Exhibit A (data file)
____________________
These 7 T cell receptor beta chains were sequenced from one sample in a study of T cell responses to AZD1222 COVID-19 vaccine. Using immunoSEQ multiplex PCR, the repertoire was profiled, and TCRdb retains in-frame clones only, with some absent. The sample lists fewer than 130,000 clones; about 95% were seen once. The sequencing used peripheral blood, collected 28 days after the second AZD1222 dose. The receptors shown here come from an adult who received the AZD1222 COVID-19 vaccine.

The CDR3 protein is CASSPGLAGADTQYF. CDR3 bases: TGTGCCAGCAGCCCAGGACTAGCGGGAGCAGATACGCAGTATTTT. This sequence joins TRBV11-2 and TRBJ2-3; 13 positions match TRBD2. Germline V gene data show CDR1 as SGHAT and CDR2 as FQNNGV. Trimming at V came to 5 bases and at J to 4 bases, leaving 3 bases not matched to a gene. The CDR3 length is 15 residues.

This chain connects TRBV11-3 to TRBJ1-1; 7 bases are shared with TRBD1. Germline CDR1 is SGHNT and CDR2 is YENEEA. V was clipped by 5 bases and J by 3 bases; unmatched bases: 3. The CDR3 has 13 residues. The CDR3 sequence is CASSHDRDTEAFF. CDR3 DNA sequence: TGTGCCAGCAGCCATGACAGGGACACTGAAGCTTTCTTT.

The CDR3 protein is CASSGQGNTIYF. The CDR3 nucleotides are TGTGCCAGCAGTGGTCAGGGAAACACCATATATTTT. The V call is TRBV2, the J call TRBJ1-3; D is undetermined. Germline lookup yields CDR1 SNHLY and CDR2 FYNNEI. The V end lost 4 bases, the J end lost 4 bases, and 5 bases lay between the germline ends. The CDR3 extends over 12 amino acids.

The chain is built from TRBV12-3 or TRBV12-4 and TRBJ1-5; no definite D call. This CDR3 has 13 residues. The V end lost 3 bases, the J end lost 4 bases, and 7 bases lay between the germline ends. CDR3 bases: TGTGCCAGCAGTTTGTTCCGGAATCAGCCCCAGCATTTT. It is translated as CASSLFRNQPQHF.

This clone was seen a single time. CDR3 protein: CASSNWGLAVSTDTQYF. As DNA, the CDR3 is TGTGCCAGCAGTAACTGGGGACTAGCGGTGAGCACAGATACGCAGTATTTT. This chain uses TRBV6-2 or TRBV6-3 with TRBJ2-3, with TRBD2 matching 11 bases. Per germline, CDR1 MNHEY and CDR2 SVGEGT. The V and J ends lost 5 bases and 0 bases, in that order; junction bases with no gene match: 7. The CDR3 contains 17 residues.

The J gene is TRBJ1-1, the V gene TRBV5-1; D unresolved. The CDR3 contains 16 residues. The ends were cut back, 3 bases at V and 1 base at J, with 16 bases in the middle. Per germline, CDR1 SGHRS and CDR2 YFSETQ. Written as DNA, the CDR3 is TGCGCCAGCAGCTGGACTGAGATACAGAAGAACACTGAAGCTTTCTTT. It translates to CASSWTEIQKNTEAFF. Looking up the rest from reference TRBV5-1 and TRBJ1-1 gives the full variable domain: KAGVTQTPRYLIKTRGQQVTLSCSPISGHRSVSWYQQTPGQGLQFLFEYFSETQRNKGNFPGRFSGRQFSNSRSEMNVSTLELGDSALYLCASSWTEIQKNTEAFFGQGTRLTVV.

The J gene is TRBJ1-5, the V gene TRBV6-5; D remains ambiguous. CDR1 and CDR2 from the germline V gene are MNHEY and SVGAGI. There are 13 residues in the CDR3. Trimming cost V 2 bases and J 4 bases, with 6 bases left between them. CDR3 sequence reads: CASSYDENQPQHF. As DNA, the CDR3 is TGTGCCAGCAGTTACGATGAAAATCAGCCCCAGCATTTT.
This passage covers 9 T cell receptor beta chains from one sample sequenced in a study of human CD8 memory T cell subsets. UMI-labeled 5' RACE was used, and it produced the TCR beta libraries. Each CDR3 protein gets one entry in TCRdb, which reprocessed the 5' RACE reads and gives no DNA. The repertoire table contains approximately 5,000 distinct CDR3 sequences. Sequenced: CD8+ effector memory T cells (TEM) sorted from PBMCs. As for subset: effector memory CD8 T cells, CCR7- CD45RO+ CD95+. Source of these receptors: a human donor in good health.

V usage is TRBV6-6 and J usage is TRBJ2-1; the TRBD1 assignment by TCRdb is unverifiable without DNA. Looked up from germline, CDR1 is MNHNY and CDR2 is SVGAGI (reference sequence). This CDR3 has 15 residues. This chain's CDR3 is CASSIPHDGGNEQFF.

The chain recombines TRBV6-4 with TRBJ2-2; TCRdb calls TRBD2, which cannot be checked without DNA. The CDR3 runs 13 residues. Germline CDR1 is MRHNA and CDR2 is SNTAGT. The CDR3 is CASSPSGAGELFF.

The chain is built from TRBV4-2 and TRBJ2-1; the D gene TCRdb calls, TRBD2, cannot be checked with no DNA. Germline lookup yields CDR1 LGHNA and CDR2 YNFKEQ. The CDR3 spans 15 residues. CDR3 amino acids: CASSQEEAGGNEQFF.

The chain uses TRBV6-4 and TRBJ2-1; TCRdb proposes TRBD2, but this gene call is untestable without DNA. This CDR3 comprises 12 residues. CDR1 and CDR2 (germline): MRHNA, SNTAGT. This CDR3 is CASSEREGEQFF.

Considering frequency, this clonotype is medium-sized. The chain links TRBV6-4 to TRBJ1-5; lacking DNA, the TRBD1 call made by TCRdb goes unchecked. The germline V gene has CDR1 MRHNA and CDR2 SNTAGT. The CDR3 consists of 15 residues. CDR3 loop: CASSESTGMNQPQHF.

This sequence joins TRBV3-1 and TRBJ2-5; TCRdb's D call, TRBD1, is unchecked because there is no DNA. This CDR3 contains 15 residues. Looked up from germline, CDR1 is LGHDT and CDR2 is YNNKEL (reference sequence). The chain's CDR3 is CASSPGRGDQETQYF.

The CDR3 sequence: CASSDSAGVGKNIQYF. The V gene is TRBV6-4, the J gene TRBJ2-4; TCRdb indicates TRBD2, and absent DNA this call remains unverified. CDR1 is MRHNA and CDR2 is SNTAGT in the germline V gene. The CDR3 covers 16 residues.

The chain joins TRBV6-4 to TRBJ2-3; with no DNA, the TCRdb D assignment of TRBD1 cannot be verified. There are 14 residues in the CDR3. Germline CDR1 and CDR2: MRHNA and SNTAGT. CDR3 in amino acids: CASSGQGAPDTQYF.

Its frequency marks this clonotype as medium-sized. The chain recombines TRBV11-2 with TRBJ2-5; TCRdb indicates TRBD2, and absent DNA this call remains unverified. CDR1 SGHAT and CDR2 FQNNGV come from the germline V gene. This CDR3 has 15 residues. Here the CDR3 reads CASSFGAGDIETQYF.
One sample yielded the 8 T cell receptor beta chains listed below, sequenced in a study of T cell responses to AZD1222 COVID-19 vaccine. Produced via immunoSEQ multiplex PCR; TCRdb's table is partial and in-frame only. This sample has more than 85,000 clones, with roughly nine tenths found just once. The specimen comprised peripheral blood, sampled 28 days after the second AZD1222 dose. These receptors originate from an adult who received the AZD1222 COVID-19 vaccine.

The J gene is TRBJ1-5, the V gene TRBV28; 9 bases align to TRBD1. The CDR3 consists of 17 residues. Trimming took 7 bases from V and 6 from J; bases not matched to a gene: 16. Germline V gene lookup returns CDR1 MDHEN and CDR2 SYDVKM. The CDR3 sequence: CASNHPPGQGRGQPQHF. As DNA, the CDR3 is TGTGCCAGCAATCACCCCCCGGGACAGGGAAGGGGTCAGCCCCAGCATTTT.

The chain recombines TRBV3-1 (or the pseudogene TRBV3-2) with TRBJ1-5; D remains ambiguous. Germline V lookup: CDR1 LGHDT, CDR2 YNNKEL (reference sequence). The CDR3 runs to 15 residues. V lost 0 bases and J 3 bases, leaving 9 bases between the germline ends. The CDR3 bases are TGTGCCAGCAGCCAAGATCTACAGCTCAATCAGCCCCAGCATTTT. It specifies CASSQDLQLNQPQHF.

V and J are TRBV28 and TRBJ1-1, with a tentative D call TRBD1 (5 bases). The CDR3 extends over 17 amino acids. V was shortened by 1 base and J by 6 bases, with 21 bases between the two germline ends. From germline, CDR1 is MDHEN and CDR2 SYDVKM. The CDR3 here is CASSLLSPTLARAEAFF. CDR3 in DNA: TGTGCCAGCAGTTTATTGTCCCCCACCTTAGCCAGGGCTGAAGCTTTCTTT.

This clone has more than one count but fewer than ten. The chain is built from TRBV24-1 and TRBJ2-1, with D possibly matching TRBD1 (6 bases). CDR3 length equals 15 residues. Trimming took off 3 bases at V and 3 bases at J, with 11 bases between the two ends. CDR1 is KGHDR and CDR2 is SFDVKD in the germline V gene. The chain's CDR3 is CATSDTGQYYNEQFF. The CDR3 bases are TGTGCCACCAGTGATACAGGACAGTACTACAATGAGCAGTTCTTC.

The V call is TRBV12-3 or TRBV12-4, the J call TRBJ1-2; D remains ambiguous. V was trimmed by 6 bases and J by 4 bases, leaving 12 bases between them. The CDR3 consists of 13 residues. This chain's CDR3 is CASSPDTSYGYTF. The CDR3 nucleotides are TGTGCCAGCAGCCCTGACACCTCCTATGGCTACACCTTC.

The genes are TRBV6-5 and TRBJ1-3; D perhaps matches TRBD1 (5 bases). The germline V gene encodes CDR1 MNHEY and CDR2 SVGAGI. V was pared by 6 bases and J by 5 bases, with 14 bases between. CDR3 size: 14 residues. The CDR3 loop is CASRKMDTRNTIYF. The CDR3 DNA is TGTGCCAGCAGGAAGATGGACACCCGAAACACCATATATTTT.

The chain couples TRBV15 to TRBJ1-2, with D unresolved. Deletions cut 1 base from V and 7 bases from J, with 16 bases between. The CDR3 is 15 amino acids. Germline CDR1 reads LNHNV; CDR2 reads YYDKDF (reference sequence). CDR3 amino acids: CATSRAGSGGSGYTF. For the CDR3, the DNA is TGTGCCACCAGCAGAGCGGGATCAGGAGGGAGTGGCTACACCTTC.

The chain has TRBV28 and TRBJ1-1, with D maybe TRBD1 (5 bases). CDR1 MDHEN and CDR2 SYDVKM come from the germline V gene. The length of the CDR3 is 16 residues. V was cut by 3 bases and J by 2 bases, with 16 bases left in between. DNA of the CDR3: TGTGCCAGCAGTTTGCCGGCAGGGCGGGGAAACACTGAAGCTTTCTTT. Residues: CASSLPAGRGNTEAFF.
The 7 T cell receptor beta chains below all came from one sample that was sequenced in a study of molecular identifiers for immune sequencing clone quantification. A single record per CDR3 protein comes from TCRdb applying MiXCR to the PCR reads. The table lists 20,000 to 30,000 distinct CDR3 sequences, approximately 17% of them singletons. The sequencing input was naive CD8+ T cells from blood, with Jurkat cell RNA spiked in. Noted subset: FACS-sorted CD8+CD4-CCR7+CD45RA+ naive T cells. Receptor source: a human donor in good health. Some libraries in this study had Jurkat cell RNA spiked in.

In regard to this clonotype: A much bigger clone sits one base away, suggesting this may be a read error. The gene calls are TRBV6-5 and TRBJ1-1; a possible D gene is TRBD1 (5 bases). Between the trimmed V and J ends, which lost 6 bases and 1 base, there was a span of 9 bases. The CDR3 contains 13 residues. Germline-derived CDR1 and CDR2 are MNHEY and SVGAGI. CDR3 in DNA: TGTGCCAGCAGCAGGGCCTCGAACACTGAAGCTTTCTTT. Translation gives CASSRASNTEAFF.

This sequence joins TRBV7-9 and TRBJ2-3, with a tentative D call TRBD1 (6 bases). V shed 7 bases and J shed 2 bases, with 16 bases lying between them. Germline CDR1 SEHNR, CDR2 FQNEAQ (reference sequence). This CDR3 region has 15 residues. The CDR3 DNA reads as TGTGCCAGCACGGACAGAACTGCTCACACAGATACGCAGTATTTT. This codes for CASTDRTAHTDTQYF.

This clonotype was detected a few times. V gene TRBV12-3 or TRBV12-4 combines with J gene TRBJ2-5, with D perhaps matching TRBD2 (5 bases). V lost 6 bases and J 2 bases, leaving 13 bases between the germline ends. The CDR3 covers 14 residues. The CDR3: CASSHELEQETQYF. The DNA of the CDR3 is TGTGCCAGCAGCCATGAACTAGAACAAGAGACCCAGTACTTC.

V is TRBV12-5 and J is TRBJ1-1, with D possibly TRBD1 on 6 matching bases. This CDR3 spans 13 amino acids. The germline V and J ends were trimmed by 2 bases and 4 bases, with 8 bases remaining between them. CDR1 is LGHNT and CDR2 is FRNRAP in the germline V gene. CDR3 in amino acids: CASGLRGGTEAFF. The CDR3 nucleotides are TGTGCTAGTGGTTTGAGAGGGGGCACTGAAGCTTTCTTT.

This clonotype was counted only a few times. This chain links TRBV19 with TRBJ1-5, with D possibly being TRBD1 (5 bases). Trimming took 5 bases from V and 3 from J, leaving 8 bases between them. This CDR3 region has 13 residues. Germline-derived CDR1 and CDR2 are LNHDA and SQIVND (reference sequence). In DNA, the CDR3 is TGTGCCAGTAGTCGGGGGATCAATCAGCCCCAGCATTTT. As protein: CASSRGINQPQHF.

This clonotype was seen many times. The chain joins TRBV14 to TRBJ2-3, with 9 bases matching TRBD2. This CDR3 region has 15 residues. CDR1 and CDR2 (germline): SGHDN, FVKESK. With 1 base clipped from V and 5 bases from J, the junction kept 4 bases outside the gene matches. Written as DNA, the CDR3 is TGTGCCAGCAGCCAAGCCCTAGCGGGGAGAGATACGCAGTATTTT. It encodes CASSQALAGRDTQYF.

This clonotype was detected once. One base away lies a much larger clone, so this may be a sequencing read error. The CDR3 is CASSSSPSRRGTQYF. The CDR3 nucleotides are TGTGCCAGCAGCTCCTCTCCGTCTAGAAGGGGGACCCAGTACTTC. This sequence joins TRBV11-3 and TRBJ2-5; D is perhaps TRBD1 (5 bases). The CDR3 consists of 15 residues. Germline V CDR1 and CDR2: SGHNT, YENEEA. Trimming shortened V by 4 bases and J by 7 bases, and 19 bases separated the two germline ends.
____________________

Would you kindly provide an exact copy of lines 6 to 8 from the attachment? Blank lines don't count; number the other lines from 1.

This clone was seen a single time. CDR3 protein: CASSNWGLAVSTDTQYF. As DNA, the CDR3 is TGTGCCAGCAGTAACTGGGGACTAGCGGTGAGCACAGATACGCAGTATTTT. This chain uses TRBV6-2 or TRBV6-3 with TRBJ2-3, with TRBD2 matching 11 bases. Per germline, CDR1 MNHEY and CDR2 SVGEGT. The V and J ends lost 5 bases and 0 bases, in that order; junction bases with no gene match: 7. The CDR3 contains 17 residues.

The J gene is TRBJ1-1, the V gene TRBV5-1; D unresolved. The CDR3 contains 16 residues. The ends were cut back, 3 bases at V and 1 base at J, with 16 bases in the middle. Per germline, CDR1 SGHRS and CDR2 YFSETQ. Written as DNA, the CDR3 is TGCGCCAGCAGCTGGACTGAGATACAGAAGAACACTGAAGCTTTCTTT. It translates to CASSWTEIQKNTEAFF. Looking up the rest from reference TRBV5-1 and TRBJ1-1 gives the full variable domain: KAGVTQTPRYLIKTRGQQVTLSCSPISGHRSVSWYQQTPGQGLQFLFEYFSETQRNKGNFPGRFSGRQFSNSRSEMNVSTLELGDSALYLCASSWTEIQKNTEAFFGQGTRLTVV.

The J gene is TRBJ1-5, the V gene TRBV6-5; D remains ambiguous. CDR1 and CDR2 from the germline V gene are MNHEY and SVGAGI. There are 13 residues in the CDR3. Trimming cost V 2 bases and J 4 bases, with 6 bases left between them. CDR3 sequence reads: CASSYDENQPQHF. As DNA, the CDR3 is TGTGCCAGCAGTTACGATGAAAATCAGCCCCAGCATTTT.